However, it makes no difference that the departments were later made whole, as to whether there was an impropriety here. The sources from which these contracts were actually funded were not proper ones. The funds were drawn from budget items appropriated for other, unrelated purposes. And, the public officials who decided to spend funds from these budget items on task force activity violated the duty of care set forth in Stanson: "[P]ublic officials must use 'due care,' i.e., reasonable diligence, in authorizing the expenditure of public funds, and may be subject to personal liability for improper expenditures made in the absence of such due care. [Fn. omitted.]" (Stanson, supra, 17 Cal.3d at pp. 226-227.)
Also, here, as in any action seeking damages caused by a defendant's violation of a duty of care, recovery from one tortfeasor before or after judgment merely reduces pro tanto the amount for which the remaining defendants are liable. (Laurenzi v. Vranizan (1945) 25 Cal.2d 806, 813 [155 P.2d 633].) It does not eliminate the cause of action against them.
It is important that the court -- and the defendants -- not lose sight of the initial wrongdoing simply because the misused funds were later restored. The record here shows that several highly placed government officials took funds which the Legislature had appropriated for particular purposes and used them for activities entirely unrelated to those programs. The complete disregard for the Budget Act which these officials of the executive branch exhibited should not be condoned.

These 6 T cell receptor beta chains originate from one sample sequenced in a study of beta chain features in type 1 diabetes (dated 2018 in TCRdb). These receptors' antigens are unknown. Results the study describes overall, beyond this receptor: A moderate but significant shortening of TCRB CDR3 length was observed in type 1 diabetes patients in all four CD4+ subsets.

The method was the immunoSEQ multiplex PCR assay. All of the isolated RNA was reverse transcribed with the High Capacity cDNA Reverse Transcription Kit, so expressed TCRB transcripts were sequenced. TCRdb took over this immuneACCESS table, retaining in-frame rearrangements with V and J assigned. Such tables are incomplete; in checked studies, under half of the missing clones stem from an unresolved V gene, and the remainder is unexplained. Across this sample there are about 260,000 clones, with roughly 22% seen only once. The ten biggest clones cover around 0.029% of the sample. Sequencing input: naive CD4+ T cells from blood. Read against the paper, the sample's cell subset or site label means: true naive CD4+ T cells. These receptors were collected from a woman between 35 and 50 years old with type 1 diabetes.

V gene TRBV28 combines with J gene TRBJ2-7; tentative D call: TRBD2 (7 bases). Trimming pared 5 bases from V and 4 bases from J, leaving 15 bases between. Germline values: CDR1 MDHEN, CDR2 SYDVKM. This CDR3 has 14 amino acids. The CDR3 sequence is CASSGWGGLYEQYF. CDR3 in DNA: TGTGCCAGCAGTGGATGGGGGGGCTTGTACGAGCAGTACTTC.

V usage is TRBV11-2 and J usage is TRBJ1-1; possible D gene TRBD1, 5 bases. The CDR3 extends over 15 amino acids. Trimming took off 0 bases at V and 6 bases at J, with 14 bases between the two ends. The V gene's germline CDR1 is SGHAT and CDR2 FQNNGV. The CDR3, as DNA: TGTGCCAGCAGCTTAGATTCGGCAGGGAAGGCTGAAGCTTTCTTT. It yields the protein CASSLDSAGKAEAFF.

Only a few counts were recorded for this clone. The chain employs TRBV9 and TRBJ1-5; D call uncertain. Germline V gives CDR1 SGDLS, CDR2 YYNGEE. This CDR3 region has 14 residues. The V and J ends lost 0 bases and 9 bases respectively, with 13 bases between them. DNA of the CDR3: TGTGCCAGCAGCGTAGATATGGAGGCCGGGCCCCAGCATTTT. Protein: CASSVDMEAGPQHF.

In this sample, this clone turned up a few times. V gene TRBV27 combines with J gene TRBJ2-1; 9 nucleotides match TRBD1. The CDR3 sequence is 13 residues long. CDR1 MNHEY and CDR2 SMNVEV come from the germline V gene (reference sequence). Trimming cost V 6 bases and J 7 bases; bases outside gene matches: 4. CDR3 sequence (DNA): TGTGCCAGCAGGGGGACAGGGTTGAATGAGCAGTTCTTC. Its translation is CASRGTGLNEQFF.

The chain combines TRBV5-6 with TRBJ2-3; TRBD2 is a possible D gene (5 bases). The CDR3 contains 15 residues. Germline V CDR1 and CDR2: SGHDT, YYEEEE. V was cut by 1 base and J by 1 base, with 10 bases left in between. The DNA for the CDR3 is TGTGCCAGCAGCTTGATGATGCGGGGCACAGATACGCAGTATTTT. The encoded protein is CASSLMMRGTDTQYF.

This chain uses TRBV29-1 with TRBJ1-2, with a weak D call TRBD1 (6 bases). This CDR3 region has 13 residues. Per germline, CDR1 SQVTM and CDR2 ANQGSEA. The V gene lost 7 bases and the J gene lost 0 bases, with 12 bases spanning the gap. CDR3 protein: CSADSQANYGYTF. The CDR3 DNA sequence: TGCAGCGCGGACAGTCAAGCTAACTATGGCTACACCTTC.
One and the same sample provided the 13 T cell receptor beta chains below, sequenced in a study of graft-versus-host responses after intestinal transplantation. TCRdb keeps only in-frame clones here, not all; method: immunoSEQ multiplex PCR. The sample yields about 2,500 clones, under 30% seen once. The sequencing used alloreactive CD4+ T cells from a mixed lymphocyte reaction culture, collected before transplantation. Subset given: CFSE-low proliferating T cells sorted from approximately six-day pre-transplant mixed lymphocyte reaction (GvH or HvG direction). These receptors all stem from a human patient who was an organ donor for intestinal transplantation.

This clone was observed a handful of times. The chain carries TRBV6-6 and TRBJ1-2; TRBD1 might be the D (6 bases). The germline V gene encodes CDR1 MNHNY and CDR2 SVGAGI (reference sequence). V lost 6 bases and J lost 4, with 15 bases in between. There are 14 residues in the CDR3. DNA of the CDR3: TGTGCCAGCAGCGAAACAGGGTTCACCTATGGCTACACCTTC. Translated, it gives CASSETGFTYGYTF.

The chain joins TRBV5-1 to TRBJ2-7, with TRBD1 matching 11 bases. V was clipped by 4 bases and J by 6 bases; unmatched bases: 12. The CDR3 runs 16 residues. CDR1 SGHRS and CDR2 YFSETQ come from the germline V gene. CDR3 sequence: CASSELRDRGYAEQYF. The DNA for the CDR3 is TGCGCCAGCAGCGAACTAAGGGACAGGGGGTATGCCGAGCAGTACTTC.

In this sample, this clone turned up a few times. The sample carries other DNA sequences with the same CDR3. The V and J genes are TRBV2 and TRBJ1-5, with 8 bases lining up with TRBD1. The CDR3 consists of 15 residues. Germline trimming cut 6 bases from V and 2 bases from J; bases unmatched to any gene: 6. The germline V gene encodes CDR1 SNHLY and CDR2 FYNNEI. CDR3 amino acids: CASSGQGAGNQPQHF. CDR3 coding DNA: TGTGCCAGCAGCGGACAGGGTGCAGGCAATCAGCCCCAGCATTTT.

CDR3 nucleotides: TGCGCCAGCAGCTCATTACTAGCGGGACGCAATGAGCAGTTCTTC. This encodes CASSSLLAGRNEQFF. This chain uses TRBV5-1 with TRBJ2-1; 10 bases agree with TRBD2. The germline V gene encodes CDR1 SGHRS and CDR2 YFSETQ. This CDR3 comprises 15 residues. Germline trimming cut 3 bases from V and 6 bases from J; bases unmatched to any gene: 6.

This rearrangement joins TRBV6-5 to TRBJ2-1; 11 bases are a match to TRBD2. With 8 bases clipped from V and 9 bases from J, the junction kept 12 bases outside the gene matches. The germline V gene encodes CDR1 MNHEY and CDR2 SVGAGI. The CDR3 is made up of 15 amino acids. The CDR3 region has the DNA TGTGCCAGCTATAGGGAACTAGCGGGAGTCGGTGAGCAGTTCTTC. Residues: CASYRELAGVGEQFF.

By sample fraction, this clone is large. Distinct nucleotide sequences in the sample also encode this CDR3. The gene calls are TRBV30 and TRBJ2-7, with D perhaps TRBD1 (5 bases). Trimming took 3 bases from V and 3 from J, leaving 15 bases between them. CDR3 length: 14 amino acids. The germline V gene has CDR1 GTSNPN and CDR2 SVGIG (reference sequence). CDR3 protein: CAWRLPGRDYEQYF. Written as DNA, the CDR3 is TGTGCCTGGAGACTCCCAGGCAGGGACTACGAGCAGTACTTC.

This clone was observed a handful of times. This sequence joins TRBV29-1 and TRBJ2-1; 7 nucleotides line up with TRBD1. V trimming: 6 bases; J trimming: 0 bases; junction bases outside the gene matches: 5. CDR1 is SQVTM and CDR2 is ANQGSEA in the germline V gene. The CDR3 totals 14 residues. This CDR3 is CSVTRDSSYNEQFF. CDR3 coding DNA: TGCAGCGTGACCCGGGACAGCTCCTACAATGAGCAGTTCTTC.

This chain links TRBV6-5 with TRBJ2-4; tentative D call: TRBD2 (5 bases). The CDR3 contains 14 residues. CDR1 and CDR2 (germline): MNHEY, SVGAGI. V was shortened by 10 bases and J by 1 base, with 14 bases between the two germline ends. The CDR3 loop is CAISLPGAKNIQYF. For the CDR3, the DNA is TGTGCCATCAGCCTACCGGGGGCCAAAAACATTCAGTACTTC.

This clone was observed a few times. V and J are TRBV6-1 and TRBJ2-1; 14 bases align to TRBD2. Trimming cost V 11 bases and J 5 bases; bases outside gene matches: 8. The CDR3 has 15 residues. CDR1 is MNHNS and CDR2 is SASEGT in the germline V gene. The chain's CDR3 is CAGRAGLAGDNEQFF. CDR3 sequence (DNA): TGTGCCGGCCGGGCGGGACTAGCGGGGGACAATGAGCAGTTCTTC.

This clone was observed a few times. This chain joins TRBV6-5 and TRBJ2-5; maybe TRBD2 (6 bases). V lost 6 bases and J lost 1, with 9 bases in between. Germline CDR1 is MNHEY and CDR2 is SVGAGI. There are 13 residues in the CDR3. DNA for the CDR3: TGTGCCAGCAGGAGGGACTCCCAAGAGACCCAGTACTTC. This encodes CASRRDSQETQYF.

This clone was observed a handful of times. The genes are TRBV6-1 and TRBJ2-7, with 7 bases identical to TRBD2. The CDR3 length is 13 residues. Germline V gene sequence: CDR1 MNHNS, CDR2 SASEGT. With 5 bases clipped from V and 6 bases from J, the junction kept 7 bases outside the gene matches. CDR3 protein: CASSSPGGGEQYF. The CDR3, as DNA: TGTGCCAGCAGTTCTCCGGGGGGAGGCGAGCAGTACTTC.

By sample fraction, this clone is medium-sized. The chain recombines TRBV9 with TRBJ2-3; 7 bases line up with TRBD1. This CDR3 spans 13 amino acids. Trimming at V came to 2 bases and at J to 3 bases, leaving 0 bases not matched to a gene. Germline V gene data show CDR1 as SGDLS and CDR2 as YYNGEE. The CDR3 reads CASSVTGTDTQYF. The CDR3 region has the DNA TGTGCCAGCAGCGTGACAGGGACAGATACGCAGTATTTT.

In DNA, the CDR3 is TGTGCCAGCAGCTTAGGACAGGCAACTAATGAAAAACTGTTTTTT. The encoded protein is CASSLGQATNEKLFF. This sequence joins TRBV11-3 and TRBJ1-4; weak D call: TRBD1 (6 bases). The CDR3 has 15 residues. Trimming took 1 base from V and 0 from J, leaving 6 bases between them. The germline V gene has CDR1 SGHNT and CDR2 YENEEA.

The facts are instructive. In the fall of 1972, former Governor Ronald Reagan and his cabinet decided that in order to utilize the balance of his term most effectively three task forces would be formed to develop new policies and specific proposals. The task forces would address the areas of tax reform, criminal justice, and local government relations. Lewis Uhler, then assistant secretary of the Human Relations Agency, was appointed chairperson of the tax reduction task force.
The tax reduction task force (hereafter task force) was formed because "the Governor and the Cabinet were concerned about the seemingly inexorable growth in taxes and spending at the State and local government level and ... wanted ... a Task Force to investigate all aspects of taxes and spending, education, finance, unemployment compensation, funding and expenditures and a wide range of tax issues."
The task force was given a charge to "review the entire tax and public financing system in our State and recommend a plan for reducing the tax [42 Cal.3d 40] burden carried by our citizens." Specifically, the task force was directed to explore the feasibility of imposing a ceiling on government revenues, reducing government programs, legislating tax refunds, and redistributing the burden of taxation among the various types of tax, e.g., income, wealth, and consumption. It was also instructed to examine public education financing, bonding programs and state indebtedness, and other aspects of taxation which it deemed significant.